Boeing have managed to rescue one of its grounded 787’s today, forming flight Boeing 382 from Fort Worth Meacham International airport to Paine Field in Everett, Washington according to Flight Aware
A bit of digging indicates that this plane was stuck at a paint shop at For Worth Meacham and was due to be ferried back to Boeing – just before the grounding of the class took place.
The flight was allowed on the following conditions of the Federal Aviation Administration:
FAA spokeswoman Brie Sachse said the special flight Thursday must adhere to certain conditions:
- Before flight, the crew must perform inspections to verify that the batteries and cables show no signs of damage
- The pre-flight checklist must include a mandatory check for specific status messages that could indicate possible battery problems
- The plane must fly directly from Fort Worth to Everett
- While airborne, the crew must continuously monitor the flight computer for battery related messages and land immediately if one occurs
The plane was granted a one-time exception, and flew back to Paine Field, Everett (where the Boeing factory is), and the grounding of the 787 fleet resumed.
The commercial fleet of Boeing 787’s remains grounded, due to the lithium-ion battery packs. According to the National Safety Transportation Board, an examination of the battery that caused a fire aboard a Japan Airlines 787 at Boston showed that one of the eight Li-Ion cells showed multiple signs of short circuiting, leading to a thermal runaway condition, which then cascaded to other cells.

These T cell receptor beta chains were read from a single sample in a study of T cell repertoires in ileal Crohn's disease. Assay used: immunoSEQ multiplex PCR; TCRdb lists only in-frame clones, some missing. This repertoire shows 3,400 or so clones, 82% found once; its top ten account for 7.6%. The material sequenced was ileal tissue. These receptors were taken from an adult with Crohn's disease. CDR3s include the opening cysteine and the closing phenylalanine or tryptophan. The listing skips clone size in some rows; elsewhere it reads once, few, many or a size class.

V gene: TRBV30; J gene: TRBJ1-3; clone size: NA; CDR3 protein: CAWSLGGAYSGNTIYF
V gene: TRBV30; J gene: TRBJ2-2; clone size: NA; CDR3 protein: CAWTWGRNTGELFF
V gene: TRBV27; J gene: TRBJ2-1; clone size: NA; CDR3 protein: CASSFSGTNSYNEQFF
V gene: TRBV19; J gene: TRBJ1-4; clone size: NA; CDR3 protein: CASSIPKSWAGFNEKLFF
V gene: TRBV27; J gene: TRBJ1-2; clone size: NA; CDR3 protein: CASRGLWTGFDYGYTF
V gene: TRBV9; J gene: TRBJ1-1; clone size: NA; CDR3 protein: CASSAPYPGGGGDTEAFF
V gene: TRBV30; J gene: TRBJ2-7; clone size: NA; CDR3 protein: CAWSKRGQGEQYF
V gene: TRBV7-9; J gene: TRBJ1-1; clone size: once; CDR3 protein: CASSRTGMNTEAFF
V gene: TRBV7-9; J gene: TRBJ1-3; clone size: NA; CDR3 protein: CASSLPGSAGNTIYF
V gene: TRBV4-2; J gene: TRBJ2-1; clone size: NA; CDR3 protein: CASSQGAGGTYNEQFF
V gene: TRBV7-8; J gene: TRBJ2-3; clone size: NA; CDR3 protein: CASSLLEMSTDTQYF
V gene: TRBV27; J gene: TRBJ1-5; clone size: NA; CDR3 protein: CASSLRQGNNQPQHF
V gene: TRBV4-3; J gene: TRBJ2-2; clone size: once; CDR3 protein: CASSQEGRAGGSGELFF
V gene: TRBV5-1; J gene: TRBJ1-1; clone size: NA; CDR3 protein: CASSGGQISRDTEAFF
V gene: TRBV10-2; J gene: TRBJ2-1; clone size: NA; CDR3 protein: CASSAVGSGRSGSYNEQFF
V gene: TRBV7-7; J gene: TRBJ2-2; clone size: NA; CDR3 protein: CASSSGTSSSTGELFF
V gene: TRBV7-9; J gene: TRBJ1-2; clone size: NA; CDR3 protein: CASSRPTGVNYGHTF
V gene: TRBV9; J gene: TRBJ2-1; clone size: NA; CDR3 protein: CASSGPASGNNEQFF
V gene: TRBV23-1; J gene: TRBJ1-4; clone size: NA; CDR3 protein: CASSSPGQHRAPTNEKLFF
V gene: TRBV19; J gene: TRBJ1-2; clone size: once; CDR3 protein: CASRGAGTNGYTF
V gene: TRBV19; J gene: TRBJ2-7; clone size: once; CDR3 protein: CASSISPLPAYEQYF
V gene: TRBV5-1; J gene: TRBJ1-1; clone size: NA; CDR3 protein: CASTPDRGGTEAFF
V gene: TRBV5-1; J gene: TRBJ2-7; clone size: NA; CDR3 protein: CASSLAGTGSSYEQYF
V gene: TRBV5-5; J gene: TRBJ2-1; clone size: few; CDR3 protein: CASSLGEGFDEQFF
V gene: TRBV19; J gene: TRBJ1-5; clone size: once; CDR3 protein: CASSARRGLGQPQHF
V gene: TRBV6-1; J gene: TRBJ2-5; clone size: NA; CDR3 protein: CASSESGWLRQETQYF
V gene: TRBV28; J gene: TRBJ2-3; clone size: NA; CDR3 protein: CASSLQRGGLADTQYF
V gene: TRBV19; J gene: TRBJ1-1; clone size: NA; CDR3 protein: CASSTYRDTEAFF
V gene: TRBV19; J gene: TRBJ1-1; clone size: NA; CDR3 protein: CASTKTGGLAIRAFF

What caused the short-circuiting of the battery has yet to be discovered.
In addition, the battery incident on-board an ANA 787 that had to make an emergency landing also showed signs thermal runaway too.
Boeing’s certification tests put the chances of an issue form a 787 battery pack to be at at one in every 10 million flight hours – however, the 787 type has accumulated less than 100,00 flight hours with two such incidents on the register. As such, there are now questions over how Boeing certified the batteries for, and the assumption made about the chances of failure need to be reconsidered.
The NTSB hops to produce an interim factual report – but not a final report – within 30 days.
It’s probably not the news Boeing wants to hear, but apart from this ferry flight, and the test flights to follow, I have a nasty feeling grounding of the 787 fleet will be with us for some time to come yet….